Immediacy is itself a manifestation of this trend. We are encouraged to read the book in a way that feels like mindless scrolling as Kornbluh surveys the cultural landscape with a handful of recurring buzzwords that sound as if they were lifted from a Jacuzzi advertisement. “Whirlpooling presence, gushing feeling, welling current—this is the superfluency of ‘stream style,’” she announces in her analysis of Fleabag, the British comedy series. “Binge is the way of life,” she continues further along, “the constant stream an oceanic jet of immersive flow.” “In the liquid emulsion of these modes,” she writes in her discussion of hybrid literary genres, “in their propensity for indistinct blur, in their churning flow, glides the writerly guise of propulsive circulation: frictionless uptake, fluid exchange, pouring directness, jet speed.” 

Much of Immediacy consists of Kornbluh’s pot shots at exemplary products of “too late capitalism.” She reviles Kim Kardashian’s recent collection of selfies, “the burlesque mordancy melding pure profit motive to winking exposé of misogynist image obsession.” Among recent literature, she can’t stand Karl Ove Knausgaard’s “defictionalized omnigeneric fluency,” nor anything written by Maggie Nelson, whose “bounding omnivorism bespeaks immediacy as genre dissolve.” In the domain of moving images, Kornbluh detests streaming video, “the art form par excellence of too late capitalism,” which is “rushing, delugent. We might drown.” She is bored by “the monotonous spill of the sogging stream,” especially that “widening gyre of swirling flush,” AMC’s Better Call Saul. In the world of scholarship, Kornbluh loathes the auto-theory of Paul Preciado and Sara Ahmed, which “liquidates genre in quest of engrossment, repudiates constructions like concepts, trills charisma, and exults sui generis self-springing emanativeness,” not to mention more aphoristic forms of theorizing that “burble with immediacy” by virtue of their “elliptical dance of vaporescence and glut.”

Jameson famously argued that the avant-garde poetry of the 1970s bore a likeness to the dissociated speech of a schizophrenic. Similarly, the mode of contemporary theory practiced by Kornbluh resembles the speech patterns of fluent aphasia, a neurological condition that causes its victims to produce grammatically coherent yet unintelligible sentences that speech pathologists describe as “word salad,” such as: “Medium dissolves, extremes effulge, exposure streams.” Kornbluh’s favorite grammatical construction is an abstract noun followed by a contextually meaningless intransitive verb in a two-word clause, simulating a kind of infantile babbling. “In the extremity of too late capitalism,” she writes, “distance evaporates, thought ebbs, intensity gulps. Whatever.” Page after page, Immediacy discharges these empty phrases in order to disguise the fact that it has nothing to say.

Kornbluh only deviates from this mannered style when referencing current events. “Shit is very bad,” she laments, and we find marbles of this shit scattered throughout the book in the form of hysterical non sequiturs: “One in five students pursues treatment for climate grief.” “The University of Chicago and Temple University have the largest private police forces in the country—and they actually shoot people.” “A small number of hyper-consuming billionaires have irreparably degraded the planet, ergo billions of people will be displaced and killed.” Notice how these allusions to suffering are delivered with an inappropriately blasé intonation, as though reality were something foreign that one learns about in Vox headlines. We are encouraged to believe that, because people are dying and the planet is melting, Marxist literary criticism is urgent, but the relationship between theory and practice remains obscure. Take, for example, Kornbluh’s basic political aspiration: “The masses of people and their social institutions, up to and including the state, must implement transformative solutions like decarbonization, universal care, and vibrant cities that prioritize people over profit, liberate sexuality, and combat racist imperialism with democratic internationalism.” OK. Does roasting Maggie Nelson bring us closer to this desideratum?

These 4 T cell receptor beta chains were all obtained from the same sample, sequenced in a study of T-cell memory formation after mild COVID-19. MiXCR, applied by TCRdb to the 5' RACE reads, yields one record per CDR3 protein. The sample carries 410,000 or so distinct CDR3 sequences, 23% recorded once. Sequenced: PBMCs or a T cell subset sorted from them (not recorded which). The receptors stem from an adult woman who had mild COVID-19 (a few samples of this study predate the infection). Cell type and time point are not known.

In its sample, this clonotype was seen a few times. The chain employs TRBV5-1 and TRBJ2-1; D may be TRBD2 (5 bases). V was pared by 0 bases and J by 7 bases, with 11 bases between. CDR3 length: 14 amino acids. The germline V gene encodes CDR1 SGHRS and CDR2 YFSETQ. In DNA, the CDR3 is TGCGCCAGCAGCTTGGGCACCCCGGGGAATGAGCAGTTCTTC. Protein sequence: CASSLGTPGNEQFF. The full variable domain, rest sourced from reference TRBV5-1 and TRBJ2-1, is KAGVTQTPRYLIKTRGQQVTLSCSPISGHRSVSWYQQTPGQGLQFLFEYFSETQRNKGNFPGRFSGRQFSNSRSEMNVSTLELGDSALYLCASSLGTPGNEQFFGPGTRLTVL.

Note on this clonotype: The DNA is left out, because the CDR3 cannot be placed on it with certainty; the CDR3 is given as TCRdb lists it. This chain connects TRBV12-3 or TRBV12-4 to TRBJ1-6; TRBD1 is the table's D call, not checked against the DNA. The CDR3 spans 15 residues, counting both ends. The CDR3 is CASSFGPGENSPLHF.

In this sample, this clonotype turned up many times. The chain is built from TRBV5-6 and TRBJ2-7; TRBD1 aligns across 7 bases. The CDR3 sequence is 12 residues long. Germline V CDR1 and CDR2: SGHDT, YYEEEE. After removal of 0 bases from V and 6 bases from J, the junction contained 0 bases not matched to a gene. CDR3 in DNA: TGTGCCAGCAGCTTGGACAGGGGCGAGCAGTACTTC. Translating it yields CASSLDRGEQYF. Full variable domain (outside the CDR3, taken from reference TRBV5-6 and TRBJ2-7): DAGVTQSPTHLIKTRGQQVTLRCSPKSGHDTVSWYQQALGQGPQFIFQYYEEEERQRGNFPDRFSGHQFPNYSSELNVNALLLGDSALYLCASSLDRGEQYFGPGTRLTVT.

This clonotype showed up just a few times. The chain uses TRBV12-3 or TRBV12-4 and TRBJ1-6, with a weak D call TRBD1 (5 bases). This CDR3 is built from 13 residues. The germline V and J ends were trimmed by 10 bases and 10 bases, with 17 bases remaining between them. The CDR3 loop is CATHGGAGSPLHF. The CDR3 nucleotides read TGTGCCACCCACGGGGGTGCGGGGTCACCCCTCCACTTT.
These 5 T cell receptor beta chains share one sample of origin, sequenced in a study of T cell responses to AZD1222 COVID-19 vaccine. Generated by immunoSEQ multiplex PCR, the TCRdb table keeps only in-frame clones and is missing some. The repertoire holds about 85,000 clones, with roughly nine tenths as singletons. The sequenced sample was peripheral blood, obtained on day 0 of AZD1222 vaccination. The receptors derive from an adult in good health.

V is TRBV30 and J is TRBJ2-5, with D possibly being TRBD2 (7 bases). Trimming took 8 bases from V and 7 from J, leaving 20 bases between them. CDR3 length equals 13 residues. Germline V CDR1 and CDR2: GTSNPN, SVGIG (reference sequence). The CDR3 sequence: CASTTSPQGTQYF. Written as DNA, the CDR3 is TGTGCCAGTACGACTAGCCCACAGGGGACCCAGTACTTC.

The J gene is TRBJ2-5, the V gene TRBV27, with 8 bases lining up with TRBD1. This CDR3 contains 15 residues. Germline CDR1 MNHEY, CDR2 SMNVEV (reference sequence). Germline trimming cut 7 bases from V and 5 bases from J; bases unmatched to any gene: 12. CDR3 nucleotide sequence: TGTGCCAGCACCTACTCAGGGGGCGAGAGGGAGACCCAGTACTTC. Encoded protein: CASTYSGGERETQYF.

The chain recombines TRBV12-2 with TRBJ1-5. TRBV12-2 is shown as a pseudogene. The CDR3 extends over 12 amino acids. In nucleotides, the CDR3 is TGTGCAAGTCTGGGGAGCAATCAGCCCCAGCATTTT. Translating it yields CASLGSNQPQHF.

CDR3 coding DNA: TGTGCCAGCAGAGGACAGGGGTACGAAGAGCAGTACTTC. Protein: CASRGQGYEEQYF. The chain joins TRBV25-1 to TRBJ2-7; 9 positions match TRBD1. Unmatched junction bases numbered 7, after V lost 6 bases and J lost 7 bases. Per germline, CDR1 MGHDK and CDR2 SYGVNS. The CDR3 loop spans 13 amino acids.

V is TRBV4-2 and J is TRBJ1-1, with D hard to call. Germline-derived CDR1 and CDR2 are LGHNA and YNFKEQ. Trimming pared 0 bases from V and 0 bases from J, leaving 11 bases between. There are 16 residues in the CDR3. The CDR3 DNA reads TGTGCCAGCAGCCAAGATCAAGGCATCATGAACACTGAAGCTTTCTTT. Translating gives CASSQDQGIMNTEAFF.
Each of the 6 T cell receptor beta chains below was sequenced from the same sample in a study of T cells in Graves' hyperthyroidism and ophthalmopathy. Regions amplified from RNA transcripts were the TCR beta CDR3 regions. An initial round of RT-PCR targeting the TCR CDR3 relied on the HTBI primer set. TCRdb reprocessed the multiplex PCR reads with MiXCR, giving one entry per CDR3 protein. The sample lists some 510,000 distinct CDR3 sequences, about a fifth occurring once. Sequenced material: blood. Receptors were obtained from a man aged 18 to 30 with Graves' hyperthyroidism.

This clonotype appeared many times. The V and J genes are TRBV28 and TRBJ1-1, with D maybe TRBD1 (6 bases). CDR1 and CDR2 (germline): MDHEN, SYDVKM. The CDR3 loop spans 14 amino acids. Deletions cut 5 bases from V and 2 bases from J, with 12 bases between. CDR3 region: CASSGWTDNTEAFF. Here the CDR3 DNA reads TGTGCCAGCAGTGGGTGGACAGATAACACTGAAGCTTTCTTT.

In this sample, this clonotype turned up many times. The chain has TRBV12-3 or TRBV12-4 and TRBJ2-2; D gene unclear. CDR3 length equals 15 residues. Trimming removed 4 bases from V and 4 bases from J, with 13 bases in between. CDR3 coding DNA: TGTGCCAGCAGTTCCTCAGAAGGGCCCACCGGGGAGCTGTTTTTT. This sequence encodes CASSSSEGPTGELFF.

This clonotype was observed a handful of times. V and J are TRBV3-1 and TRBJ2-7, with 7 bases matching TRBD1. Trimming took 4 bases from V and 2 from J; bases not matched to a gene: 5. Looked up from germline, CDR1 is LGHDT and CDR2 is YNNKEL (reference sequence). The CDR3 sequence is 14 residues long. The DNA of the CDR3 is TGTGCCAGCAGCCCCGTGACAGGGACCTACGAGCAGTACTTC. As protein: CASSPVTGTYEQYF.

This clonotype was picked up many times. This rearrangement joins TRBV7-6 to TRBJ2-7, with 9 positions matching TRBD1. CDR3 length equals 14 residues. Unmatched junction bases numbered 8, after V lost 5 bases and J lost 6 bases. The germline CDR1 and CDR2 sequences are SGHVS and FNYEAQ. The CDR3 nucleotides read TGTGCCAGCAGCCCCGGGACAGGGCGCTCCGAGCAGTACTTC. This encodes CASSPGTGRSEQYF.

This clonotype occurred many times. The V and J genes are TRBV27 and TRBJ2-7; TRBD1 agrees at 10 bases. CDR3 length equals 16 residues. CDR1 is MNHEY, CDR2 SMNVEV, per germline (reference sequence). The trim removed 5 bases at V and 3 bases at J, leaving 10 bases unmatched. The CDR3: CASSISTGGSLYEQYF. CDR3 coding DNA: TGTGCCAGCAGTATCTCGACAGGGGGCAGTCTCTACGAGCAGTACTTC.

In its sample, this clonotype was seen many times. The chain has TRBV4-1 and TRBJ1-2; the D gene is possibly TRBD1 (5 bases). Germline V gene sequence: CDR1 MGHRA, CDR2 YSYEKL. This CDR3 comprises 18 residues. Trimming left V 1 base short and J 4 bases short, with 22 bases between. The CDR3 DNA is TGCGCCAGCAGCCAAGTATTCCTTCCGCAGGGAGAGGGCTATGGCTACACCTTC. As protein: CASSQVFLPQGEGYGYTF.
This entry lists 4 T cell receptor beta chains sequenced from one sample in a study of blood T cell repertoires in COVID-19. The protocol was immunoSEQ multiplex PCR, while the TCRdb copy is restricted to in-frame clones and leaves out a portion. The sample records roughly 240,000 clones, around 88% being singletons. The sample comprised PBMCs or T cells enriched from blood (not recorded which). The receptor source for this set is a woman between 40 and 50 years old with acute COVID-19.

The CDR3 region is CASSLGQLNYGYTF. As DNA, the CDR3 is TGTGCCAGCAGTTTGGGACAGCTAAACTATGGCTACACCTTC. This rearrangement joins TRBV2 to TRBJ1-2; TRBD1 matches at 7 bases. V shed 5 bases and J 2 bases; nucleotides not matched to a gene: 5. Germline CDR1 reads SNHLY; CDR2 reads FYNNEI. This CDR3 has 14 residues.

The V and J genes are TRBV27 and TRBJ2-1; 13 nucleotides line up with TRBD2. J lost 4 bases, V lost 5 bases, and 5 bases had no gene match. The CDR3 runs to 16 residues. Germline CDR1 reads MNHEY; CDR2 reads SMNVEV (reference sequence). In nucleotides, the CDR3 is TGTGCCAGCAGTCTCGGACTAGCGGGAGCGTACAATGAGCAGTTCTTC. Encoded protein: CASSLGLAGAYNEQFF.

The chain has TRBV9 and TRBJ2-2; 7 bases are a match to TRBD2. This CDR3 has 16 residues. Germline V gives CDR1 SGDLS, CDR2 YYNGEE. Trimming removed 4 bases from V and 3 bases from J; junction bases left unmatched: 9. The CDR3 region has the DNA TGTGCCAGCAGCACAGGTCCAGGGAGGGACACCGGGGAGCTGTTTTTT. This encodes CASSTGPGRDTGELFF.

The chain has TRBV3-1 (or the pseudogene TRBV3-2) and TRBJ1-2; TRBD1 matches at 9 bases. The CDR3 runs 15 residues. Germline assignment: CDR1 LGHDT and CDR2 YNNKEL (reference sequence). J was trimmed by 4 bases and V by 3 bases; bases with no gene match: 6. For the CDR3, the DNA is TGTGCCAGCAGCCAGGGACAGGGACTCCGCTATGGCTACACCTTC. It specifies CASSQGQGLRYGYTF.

“The tragedy of late theory is that it never makes contact with reality.”

The animating principle of Kornbluh’s mode of writing lies in its syncopation of pyrotechnics and posturing: Illusions of serious scholarly activity bar entry to lay readers who feel inadequate to the theorist’s formidable intelligence, but the target reader knows to ignore the smokescreen of neologisms and just vibe with the author’s helpless rejection of our fascist, sexless, ecocidal order. Perhaps Kornbluh is right to suggest that contemporary American consumer culture is shallow, self-absorbed, and politically inconsequential. However, her book will be less informative to readers searching for a sociological diagnosis of this predicament than to readers interested in observing how this superficiality unfolds in the realm of theory. The tragedy of late theory is that it never makes contact with reality.

Kyle Baasch is a doctoral candidate in comparative literature at the University of Minnesota.